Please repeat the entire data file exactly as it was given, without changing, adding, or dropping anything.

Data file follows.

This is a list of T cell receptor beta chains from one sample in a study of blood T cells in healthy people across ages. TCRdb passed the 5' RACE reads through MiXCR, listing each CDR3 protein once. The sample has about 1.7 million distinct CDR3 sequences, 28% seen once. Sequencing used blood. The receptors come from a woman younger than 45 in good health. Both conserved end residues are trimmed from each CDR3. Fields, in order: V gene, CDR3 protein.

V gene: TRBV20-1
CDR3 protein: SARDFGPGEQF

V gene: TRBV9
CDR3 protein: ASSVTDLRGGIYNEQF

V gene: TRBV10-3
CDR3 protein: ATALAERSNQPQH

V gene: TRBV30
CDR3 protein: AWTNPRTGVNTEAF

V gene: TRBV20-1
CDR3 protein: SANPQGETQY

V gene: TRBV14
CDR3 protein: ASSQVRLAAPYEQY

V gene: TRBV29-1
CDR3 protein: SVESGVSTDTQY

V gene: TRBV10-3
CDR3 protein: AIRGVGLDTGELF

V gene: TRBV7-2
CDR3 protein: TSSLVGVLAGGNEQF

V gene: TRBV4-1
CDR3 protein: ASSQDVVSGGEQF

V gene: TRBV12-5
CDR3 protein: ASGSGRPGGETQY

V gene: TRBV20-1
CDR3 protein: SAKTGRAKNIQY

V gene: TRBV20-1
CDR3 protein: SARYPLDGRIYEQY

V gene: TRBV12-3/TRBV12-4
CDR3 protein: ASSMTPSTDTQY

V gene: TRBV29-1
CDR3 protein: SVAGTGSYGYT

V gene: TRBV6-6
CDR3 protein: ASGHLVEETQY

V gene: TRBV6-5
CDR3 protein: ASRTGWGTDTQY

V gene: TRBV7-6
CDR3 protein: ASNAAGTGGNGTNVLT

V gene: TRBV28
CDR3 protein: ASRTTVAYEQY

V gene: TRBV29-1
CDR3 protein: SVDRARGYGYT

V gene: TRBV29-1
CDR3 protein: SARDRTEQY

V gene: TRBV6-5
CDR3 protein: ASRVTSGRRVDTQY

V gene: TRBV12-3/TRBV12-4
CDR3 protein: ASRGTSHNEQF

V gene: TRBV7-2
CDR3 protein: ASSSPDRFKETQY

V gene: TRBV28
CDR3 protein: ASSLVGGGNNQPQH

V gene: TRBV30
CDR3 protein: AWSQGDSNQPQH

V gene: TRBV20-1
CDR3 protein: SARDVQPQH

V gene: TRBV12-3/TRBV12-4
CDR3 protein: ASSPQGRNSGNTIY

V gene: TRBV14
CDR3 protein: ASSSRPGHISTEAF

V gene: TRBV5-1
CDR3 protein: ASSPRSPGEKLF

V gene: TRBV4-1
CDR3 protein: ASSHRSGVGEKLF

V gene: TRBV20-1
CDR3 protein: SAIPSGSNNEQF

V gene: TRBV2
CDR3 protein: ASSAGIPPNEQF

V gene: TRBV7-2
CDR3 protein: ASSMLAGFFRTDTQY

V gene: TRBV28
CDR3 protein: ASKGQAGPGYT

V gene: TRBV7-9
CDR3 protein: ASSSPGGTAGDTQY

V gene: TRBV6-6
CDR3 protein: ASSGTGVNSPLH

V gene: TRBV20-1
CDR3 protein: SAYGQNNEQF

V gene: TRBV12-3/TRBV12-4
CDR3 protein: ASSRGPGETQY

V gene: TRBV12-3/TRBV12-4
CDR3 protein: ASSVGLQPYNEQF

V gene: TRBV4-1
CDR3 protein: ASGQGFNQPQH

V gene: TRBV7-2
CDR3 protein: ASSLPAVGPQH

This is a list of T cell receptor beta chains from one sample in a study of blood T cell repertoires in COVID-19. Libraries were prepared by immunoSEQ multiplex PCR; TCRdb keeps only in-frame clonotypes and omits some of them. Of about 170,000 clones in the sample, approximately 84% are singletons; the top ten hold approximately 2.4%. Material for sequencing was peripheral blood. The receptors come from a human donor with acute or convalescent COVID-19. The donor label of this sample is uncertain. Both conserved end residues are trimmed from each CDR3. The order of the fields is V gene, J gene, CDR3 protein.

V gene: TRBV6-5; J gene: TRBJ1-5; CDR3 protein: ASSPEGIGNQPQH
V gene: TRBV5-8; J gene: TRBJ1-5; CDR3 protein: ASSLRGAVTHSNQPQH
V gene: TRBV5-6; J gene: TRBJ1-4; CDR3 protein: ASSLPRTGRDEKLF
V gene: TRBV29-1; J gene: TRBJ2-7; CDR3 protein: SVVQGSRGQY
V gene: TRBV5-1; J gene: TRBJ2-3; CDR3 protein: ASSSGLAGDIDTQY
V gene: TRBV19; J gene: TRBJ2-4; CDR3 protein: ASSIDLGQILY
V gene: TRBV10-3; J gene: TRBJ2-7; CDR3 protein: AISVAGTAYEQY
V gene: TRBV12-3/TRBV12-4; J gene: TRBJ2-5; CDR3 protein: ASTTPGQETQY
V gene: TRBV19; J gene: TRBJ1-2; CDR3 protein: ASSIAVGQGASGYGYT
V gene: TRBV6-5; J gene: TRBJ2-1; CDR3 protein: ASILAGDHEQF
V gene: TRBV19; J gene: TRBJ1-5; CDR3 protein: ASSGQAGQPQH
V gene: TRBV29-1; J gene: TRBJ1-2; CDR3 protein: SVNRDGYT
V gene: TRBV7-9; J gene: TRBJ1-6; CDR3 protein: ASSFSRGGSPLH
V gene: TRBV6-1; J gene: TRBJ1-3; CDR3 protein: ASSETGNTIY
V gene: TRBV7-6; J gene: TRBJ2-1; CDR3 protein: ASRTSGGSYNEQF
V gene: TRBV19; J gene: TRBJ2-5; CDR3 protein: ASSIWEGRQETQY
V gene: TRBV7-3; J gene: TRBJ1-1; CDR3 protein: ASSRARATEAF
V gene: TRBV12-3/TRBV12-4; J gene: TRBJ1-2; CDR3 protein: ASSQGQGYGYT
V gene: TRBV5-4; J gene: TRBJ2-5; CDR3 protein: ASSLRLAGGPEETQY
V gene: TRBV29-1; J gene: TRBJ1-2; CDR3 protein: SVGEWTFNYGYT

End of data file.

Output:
This is a list of T cell receptor beta chains from one sample in a study of blood T cells in healthy people across ages. TCRdb passed the 5' RACE reads through MiXCR, listing each CDR3 protein once. The sample has about 1.7 million distinct CDR3 sequences, 28% seen once. Sequencing used blood. The receptors come from a woman younger than 45 in good health. Both conserved end residues are trimmed from each CDR3. Fields, in order: V gene, CDR3 protein.

V gene: TRBV20-1
CDR3 protein: SARDFGPGEQF

V gene: TRBV9
CDR3 protein: ASSVTDLRGGIYNEQF

V gene: TRBV10-3
CDR3 protein: ATALAERSNQPQH

V gene: TRBV30
CDR3 protein: AWTNPRTGVNTEAF

V gene: TRBV20-1
CDR3 protein: SANPQGETQY

V gene: TRBV14
CDR3 protein: ASSQVRLAAPYEQY

V gene: TRBV29-1
CDR3 protein: SVESGVSTDTQY

V gene: TRBV10-3
CDR3 protein: AIRGVGLDTGELF

V gene: TRBV7-2
CDR3 protein: TSSLVGVLAGGNEQF

V gene: TRBV4-1
CDR3 protein: ASSQDVVSGGEQF

V gene: TRBV12-5
CDR3 protein: ASGSGRPGGETQY

V gene: TRBV20-1
CDR3 protein: SAKTGRAKNIQY

V gene: TRBV20-1
CDR3 protein: SARYPLDGRIYEQY

V gene: TRBV12-3/TRBV12-4
CDR3 protein: ASSMTPSTDTQY

V gene: TRBV29-1
CDR3 protein: SVAGTGSYGYT

V gene: TRBV6-6
CDR3 protein: ASGHLVEETQY

V gene: TRBV6-5
CDR3 protein: ASRTGWGTDTQY

V gene: TRBV7-6
CDR3 protein: ASNAAGTGGNGTNVLT

V gene: TRBV28
CDR3 protein: ASRTTVAYEQY

V gene: TRBV29-1
CDR3 protein: SVDRARGYGYT

V gene: TRBV29-1
CDR3 protein: SARDRTEQY

V gene: TRBV6-5
CDR3 protein: ASRVTSGRRVDTQY

V gene: TRBV12-3/TRBV12-4
CDR3 protein: ASRGTSHNEQF

V gene: TRBV7-2
CDR3 protein: ASSSPDRFKETQY

V gene: TRBV28
CDR3 protein: ASSLVGGGNNQPQH

V gene: TRBV30
CDR3 protein: AWSQGDSNQPQH

V gene: TRBV20-1
CDR3 protein: SARDVQPQH

V gene: TRBV12-3/TRBV12-4
CDR3 protein: ASSPQGRNSGNTIY

V gene: TRBV14
CDR3 protein: ASSSRPGHISTEAF

V gene: TRBV5-1
CDR3 protein: ASSPRSPGEKLF

V gene: TRBV4-1
CDR3 protein: ASSHRSGVGEKLF

V gene: TRBV20-1
CDR3 protein: SAIPSGSNNEQF

V gene: TRBV2
CDR3 protein: ASSAGIPPNEQF

V gene: TRBV7-2
CDR3 protein: ASSMLAGFFRTDTQY

V gene: TRBV28
CDR3 protein: ASKGQAGPGYT

V gene: TRBV7-9
CDR3 protein: ASSSPGGTAGDTQY

V gene: TRBV6-6
CDR3 protein: ASSGTGVNSPLH

V gene: TRBV20-1
CDR3 protein: SAYGQNNEQF

V gene: TRBV12-3/TRBV12-4
CDR3 protein: ASSRGPGETQY

V gene: TRBV12-3/TRBV12-4
CDR3 protein: ASSVGLQPYNEQF

V gene: TRBV4-1
CDR3 protein: ASGQGFNQPQH

V gene: TRBV7-2
CDR3 protein: ASSLPAVGPQH

This is a list of T cell receptor beta chains from one sample in a study of blood T cell repertoires in COVID-19. Libraries were prepared by immunoSEQ multiplex PCR; TCRdb keeps only in-frame clonotypes and omits some of them. Of about 170,000 clones in the sample, approximately 84% are singletons; the top ten hold approximately 2.4%. Material for sequencing was peripheral blood. The receptors come from a human donor with acute or convalescent COVID-19. The donor label of this sample is uncertain. Both conserved end residues are trimmed from each CDR3. The order of the fields is V gene, J gene, CDR3 protein.

V gene: TRBV6-5; J gene: TRBJ1-5; CDR3 protein: ASSPEGIGNQPQH
V gene: TRBV5-8; J gene: TRBJ1-5; CDR3 protein: ASSLRGAVTHSNQPQH
V gene: TRBV5-6; J gene: TRBJ1-4; CDR3 protein: ASSLPRTGRDEKLF
V gene: TRBV29-1; J gene: TRBJ2-7; CDR3 protein: SVVQGSRGQY
V gene: TRBV5-1; J gene: TRBJ2-3; CDR3 protein: ASSSGLAGDIDTQY
V gene: TRBV19; J gene: TRBJ2-4; CDR3 protein: ASSIDLGQILY
V gene: TRBV10-3; J gene: TRBJ2-7; CDR3 protein: AISVAGTAYEQY
V gene: TRBV12-3/TRBV12-4; J gene: TRBJ2-5; CDR3 protein: ASTTPGQETQY
V gene: TRBV19; J gene: TRBJ1-2; CDR3 protein: ASSIAVGQGASGYGYT
V gene: TRBV6-5; J gene: TRBJ2-1; CDR3 protein: ASILAGDHEQF
V gene: TRBV19; J gene: TRBJ1-5; CDR3 protein: ASSGQAGQPQH
V gene: TRBV29-1; J gene: TRBJ1-2; CDR3 protein: SVNRDGYT
V gene: TRBV7-9; J gene: TRBJ1-6; CDR3 protein: ASSFSRGGSPLH
V gene: TRBV6-1; J gene: TRBJ1-3; CDR3 protein: ASSETGNTIY
V gene: TRBV7-6; J gene: TRBJ2-1; CDR3 protein: ASRTSGGSYNEQF
V gene: TRBV19; J gene: TRBJ2-5; CDR3 protein: ASSIWEGRQETQY
V gene: TRBV7-3; J gene: TRBJ1-1; CDR3 protein: ASSRARATEAF
V gene: TRBV12-3/TRBV12-4; J gene: TRBJ1-2; CDR3 protein: ASSQGQGYGYT
V gene: TRBV5-4; J gene: TRBJ2-5; CDR3 protein: ASSLRLAGGPEETQY
V gene: TRBV29-1; J gene: TRBJ1-2; CDR3 protein: SVGEWTFNYGYT